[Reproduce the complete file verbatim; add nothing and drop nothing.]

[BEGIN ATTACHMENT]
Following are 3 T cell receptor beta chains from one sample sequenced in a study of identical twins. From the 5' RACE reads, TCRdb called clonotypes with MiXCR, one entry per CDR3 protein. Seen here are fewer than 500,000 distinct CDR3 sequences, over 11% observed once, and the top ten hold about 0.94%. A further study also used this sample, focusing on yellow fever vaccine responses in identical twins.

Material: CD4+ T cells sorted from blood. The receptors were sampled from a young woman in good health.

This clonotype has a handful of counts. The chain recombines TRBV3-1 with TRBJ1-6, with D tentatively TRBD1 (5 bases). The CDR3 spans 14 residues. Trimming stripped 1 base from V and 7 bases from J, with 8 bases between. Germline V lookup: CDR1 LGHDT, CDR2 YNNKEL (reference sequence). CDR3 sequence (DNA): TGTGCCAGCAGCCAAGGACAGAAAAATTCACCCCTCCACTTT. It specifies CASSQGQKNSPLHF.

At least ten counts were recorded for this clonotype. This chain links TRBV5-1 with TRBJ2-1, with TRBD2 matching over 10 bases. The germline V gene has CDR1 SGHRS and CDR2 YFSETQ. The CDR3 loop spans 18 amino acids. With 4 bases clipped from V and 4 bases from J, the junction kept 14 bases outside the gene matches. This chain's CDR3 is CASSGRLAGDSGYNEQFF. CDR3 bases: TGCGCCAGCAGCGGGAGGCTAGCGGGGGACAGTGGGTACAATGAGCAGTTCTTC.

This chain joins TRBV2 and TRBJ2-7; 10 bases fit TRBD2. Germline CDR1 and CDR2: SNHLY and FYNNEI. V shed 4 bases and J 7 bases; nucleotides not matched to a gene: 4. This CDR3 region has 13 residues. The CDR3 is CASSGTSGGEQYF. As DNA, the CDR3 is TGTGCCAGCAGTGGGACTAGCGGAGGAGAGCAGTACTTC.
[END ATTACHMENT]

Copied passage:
Following are 3 T cell receptor beta chains from one sample sequenced in a study of identical twins. From the 5' RACE reads, TCRdb called clonotypes with MiXCR, one entry per CDR3 protein. Seen here are fewer than 500,000 distinct CDR3 sequences, over 11% observed once, and the top ten hold about 0.94%. A further study also used this sample, focusing on yellow fever vaccine responses in identical twins.

Material: CD4+ T cells sorted from blood. The receptors were sampled from a young woman in good health.

This clonotype has a handful of counts. The chain recombines TRBV3-1 with TRBJ1-6, with D tentatively TRBD1 (5 bases). The CDR3 spans 14 residues. Trimming stripped 1 base from V and 7 bases from J, with 8 bases between. Germline V lookup: CDR1 LGHDT, CDR2 YNNKEL (reference sequence). CDR3 sequence (DNA): TGTGCCAGCAGCCAAGGACAGAAAAATTCACCCCTCCACTTT. It specifies CASSQGQKNSPLHF.

At least ten counts were recorded for this clonotype. This chain links TRBV5-1 with TRBJ2-1, with TRBD2 matching over 10 bases. The germline V gene has CDR1 SGHRS and CDR2 YFSETQ. The CDR3 loop spans 18 amino acids. With 4 bases clipped from V and 4 bases from J, the junction kept 14 bases outside the gene matches. This chain's CDR3 is CASSGRLAGDSGYNEQFF. CDR3 bases: TGCGCCAGCAGCGGGAGGCTAGCGGGGGACAGTGGGTACAATGAGCAGTTCTTC.

This chain joins TRBV2 and TRBJ2-7; 10 bases fit TRBD2. Germline CDR1 and CDR2: SNHLY and FYNNEI. V shed 4 bases and J 7 bases; nucleotides not matched to a gene: 4. This CDR3 region has 13 residues. The CDR3 is CASSGTSGGEQYF. As DNA, the CDR3 is TGTGCCAGCAGTGGGACTAGCGGAGGAGAGCAGTACTTC.